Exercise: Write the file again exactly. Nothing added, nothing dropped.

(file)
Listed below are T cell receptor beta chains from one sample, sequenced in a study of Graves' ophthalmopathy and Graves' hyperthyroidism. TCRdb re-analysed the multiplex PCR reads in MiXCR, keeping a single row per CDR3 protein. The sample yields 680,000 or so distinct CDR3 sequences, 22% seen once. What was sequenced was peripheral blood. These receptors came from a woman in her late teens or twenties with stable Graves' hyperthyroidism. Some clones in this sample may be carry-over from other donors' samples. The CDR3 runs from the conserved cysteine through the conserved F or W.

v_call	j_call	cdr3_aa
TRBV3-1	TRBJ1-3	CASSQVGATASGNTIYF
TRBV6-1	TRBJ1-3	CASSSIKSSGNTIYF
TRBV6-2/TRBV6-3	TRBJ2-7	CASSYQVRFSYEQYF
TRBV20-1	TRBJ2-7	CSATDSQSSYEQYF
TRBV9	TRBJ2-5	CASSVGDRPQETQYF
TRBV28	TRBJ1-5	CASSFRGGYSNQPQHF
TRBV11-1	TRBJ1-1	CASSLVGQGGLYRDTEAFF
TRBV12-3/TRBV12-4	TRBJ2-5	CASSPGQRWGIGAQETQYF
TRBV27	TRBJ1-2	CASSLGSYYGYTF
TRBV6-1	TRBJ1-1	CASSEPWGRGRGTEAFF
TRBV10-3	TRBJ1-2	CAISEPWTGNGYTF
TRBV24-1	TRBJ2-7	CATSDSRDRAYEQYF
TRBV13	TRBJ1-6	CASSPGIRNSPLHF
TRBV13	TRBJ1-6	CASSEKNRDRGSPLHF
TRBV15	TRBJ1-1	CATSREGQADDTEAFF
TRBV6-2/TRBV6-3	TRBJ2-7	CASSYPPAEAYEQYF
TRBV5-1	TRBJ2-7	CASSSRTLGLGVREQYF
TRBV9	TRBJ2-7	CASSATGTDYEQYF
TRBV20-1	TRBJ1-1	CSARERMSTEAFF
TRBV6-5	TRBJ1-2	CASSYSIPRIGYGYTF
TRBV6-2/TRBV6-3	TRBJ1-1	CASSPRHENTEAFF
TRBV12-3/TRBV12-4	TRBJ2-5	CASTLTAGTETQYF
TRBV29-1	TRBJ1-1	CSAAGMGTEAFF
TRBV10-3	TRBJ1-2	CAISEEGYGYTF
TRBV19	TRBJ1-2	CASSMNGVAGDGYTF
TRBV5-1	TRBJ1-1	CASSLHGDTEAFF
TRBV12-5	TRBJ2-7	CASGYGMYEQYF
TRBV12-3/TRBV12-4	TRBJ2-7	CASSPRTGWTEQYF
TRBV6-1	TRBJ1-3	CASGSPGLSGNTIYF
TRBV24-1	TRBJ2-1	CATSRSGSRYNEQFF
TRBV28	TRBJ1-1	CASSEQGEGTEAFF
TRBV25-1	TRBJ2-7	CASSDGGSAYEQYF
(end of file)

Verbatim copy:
Listed below are T cell receptor beta chains from one sample, sequenced in a study of Graves' ophthalmopathy and Graves' hyperthyroidism. TCRdb re-analysed the multiplex PCR reads in MiXCR, keeping a single row per CDR3 protein. The sample yields 680,000 or so distinct CDR3 sequences, 22% seen once. What was sequenced was peripheral blood. These receptors came from a woman in her late teens or twenties with stable Graves' hyperthyroidism. Some clones in this sample may be carry-over from other donors' samples. The CDR3 runs from the conserved cysteine through the conserved F or W.

v_call	j_call	cdr3_aa
TRBV3-1	TRBJ1-3	CASSQVGATASGNTIYF
TRBV6-1	TRBJ1-3	CASSSIKSSGNTIYF
TRBV6-2/TRBV6-3	TRBJ2-7	CASSYQVRFSYEQYF
TRBV20-1	TRBJ2-7	CSATDSQSSYEQYF
TRBV9	TRBJ2-5	CASSVGDRPQETQYF
TRBV28	TRBJ1-5	CASSFRGGYSNQPQHF
TRBV11-1	TRBJ1-1	CASSLVGQGGLYRDTEAFF
TRBV12-3/TRBV12-4	TRBJ2-5	CASSPGQRWGIGAQETQYF
TRBV27	TRBJ1-2	CASSLGSYYGYTF
TRBV6-1	TRBJ1-1	CASSEPWGRGRGTEAFF
TRBV10-3	TRBJ1-2	CAISEPWTGNGYTF
TRBV24-1	TRBJ2-7	CATSDSRDRAYEQYF
TRBV13	TRBJ1-6	CASSPGIRNSPLHF
TRBV13	TRBJ1-6	CASSEKNRDRGSPLHF
TRBV15	TRBJ1-1	CATSREGQADDTEAFF
TRBV6-2/TRBV6-3	TRBJ2-7	CASSYPPAEAYEQYF
TRBV5-1	TRBJ2-7	CASSSRTLGLGVREQYF
TRBV9	TRBJ2-7	CASSATGTDYEQYF
TRBV20-1	TRBJ1-1	CSARERMSTEAFF
TRBV6-5	TRBJ1-2	CASSYSIPRIGYGYTF
TRBV6-2/TRBV6-3	TRBJ1-1	CASSPRHENTEAFF
TRBV12-3/TRBV12-4	TRBJ2-5	CASTLTAGTETQYF
TRBV29-1	TRBJ1-1	CSAAGMGTEAFF
TRBV10-3	TRBJ1-2	CAISEEGYGYTF
TRBV19	TRBJ1-2	CASSMNGVAGDGYTF
TRBV5-1	TRBJ1-1	CASSLHGDTEAFF
TRBV12-5	TRBJ2-7	CASGYGMYEQYF
TRBV12-3/TRBV12-4	TRBJ2-7	CASSPRTGWTEQYF
TRBV6-1	TRBJ1-3	CASGSPGLSGNTIYF
TRBV24-1	TRBJ2-1	CATSRSGSRYNEQFF
TRBV28	TRBJ1-1	CASSEQGEGTEAFF
TRBV25-1	TRBJ2-7	CASSDGGSAYEQYF